Environment and Planning

Environment and Planning

Washington Closure Hanford

Community leaders in southeast Washington are looking to develop parts of the Hanford Nuclear Reservation as a prime spot for tourists.

Anna King / Northwest News Network

A dried-out three-mile-stretch of creek in Central Washington will soon swell again with water. It’s part of a project near Ellensburg to pipe irrigation water from the Yakima River to keep water in the creek for salmon and steelhead.

Oxford University Press

In southeast Washington, and in southern Russia there are two atomic cities a world apart but with surprising similarities.

Washington River Protection Solutions

A federal contractor says it’s finished pumping out the radioactive waste from one of the Hanford Nuclear Reservation’s single-hulled underground tanks.

Tobin Fricke / Wikimedia - tinyurl.com/h99dl7h

The U.S. Department of Energy faces a $115,000 fine for the way a contractor handled asbestos at the Hanford Nuclear Reservation in southeast Washington.

Rajah Bose

In early November, a federal appeals court will consider the case of a well-known Hanford whistleblower.

Hiimniko / Flickr bit.ly/1Q3zXDe

Even though we have had clear skies this week, chances are you can't see the Milky Way at night because the glare from city lights washes out all but the brightest stars where most people live.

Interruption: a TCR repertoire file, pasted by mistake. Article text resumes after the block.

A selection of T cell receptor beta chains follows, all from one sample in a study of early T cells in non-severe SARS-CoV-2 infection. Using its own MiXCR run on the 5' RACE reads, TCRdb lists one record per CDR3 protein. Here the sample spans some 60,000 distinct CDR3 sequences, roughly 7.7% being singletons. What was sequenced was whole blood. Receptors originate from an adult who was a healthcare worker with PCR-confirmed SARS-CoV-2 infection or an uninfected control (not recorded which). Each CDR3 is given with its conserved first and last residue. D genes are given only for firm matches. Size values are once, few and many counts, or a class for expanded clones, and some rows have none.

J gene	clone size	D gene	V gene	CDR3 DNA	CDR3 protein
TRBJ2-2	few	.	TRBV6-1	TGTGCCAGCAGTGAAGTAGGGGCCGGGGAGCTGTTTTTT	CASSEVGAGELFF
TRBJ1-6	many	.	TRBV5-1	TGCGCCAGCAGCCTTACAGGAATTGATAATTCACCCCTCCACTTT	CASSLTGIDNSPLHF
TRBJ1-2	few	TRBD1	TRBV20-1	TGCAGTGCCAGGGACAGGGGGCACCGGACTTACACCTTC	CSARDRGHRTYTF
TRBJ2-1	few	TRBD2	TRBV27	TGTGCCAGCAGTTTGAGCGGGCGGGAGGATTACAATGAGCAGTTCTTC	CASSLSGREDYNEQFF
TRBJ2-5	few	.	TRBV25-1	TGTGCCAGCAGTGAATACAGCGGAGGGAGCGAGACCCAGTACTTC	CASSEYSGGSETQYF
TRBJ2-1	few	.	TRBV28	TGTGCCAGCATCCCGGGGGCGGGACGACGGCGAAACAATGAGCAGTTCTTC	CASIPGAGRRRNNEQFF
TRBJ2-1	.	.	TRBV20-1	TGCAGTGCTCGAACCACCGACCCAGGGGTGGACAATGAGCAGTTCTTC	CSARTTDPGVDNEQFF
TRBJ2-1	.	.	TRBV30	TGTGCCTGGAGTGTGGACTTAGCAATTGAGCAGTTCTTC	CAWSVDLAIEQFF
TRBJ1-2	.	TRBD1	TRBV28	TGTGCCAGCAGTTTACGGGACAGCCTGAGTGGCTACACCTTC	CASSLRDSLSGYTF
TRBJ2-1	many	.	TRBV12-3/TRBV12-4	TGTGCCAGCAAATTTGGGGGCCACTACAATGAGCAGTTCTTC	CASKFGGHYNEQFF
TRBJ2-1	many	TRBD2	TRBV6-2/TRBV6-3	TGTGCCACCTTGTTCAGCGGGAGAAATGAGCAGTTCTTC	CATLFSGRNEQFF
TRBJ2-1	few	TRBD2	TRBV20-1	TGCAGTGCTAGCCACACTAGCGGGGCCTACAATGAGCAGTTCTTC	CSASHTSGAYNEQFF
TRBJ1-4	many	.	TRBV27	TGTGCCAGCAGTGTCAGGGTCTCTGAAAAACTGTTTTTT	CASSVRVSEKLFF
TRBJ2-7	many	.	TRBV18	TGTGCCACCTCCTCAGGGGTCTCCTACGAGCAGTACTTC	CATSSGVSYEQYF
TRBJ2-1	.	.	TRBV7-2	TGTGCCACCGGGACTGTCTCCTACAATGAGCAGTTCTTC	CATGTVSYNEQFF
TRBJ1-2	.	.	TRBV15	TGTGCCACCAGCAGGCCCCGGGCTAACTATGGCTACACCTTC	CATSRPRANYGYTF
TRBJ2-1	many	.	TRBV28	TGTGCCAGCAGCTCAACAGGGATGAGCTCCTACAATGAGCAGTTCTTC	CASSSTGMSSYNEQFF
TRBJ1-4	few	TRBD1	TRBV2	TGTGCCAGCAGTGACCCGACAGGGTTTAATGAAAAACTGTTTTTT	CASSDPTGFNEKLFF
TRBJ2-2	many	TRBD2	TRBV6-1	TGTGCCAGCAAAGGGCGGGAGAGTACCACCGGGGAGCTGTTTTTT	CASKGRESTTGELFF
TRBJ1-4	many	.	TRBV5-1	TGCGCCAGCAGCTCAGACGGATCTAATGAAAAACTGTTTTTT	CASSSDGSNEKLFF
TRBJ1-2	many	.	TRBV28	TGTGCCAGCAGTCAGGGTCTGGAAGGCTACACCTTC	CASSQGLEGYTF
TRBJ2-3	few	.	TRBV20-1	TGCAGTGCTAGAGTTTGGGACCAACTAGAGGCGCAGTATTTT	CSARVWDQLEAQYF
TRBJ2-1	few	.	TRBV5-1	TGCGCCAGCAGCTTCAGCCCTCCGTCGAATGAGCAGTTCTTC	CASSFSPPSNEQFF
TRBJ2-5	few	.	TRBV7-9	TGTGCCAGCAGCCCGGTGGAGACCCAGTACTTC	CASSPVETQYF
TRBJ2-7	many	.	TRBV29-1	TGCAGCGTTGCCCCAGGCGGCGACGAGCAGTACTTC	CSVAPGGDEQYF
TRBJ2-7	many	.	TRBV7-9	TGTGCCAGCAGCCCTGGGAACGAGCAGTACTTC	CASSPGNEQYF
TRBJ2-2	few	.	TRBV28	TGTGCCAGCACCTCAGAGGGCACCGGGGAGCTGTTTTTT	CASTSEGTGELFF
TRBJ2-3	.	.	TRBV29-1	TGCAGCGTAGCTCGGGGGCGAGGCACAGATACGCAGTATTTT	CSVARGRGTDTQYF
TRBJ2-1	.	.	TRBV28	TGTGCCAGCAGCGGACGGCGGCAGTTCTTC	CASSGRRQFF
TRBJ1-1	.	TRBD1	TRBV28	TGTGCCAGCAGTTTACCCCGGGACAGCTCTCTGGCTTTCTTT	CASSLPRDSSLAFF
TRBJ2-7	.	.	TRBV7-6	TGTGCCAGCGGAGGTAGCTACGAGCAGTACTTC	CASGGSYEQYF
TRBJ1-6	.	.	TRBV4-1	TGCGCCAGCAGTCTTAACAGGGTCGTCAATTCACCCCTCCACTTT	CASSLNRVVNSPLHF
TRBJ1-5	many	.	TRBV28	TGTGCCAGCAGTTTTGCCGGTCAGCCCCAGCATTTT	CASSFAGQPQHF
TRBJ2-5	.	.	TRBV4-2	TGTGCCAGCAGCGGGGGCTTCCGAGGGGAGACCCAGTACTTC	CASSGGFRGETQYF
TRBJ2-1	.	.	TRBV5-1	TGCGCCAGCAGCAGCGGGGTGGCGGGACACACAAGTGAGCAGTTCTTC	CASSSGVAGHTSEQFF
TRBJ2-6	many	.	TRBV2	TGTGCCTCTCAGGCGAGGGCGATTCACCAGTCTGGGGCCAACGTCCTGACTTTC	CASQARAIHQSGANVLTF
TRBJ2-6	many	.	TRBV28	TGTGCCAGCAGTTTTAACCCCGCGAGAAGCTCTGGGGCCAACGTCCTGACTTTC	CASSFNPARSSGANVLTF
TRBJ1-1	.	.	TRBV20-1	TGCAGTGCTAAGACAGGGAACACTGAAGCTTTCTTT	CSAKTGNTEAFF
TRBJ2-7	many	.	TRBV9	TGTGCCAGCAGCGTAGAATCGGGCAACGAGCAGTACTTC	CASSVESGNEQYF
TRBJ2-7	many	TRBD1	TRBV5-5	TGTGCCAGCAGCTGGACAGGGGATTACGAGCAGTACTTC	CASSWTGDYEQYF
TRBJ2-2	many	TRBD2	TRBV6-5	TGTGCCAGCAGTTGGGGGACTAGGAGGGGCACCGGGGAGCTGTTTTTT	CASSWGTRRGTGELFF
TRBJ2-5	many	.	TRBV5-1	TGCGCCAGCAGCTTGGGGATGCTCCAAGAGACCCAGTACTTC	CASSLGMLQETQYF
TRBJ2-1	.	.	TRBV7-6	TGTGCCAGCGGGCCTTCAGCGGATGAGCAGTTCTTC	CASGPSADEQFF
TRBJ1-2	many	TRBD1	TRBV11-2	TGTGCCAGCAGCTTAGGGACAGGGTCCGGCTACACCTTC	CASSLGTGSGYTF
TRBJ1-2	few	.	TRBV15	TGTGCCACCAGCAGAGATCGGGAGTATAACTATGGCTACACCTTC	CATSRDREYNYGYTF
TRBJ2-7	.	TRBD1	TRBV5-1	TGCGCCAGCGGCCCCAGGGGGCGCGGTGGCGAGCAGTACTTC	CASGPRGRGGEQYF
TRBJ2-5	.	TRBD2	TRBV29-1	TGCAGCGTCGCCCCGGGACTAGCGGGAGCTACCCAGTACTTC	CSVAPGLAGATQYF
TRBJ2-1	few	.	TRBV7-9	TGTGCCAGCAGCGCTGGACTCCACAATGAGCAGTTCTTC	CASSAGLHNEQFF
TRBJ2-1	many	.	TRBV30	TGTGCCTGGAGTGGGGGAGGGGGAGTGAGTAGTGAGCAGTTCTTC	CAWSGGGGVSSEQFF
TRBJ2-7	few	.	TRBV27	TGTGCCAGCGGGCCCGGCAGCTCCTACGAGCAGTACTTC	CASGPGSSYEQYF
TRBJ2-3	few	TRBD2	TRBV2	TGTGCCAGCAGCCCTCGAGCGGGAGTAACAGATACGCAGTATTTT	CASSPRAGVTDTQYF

Miriam Duerr / Washington Department of Ecology

Washington Governor Jay Inslee has laid out his wish list for how he'd like the state to combat global warming pollution.

U.S. Department of Energy

Washington officials say they’re disappointed but not surprised by news that the federal government likely will miss several more cleanup deadlines at the Hanford Nuclear Reservation. 

At Hanford, radioactive sludge stews in aging underground tanks not far from the Columbia River. A 1989 agreement created the timeline for treating that caustic gunk. But the task has proven extremely difficult: A waste treatment plant has been plagued by whistleblowers, critical federal investigations, cost overruns and delays.

Jessica Robinson / Northwest News Network

The U.S. Supreme Court is scheduled to begin its new term Monday – despite the federal government shutdown. The new round of legal cases will likely continue a pattern of closely divided rulings.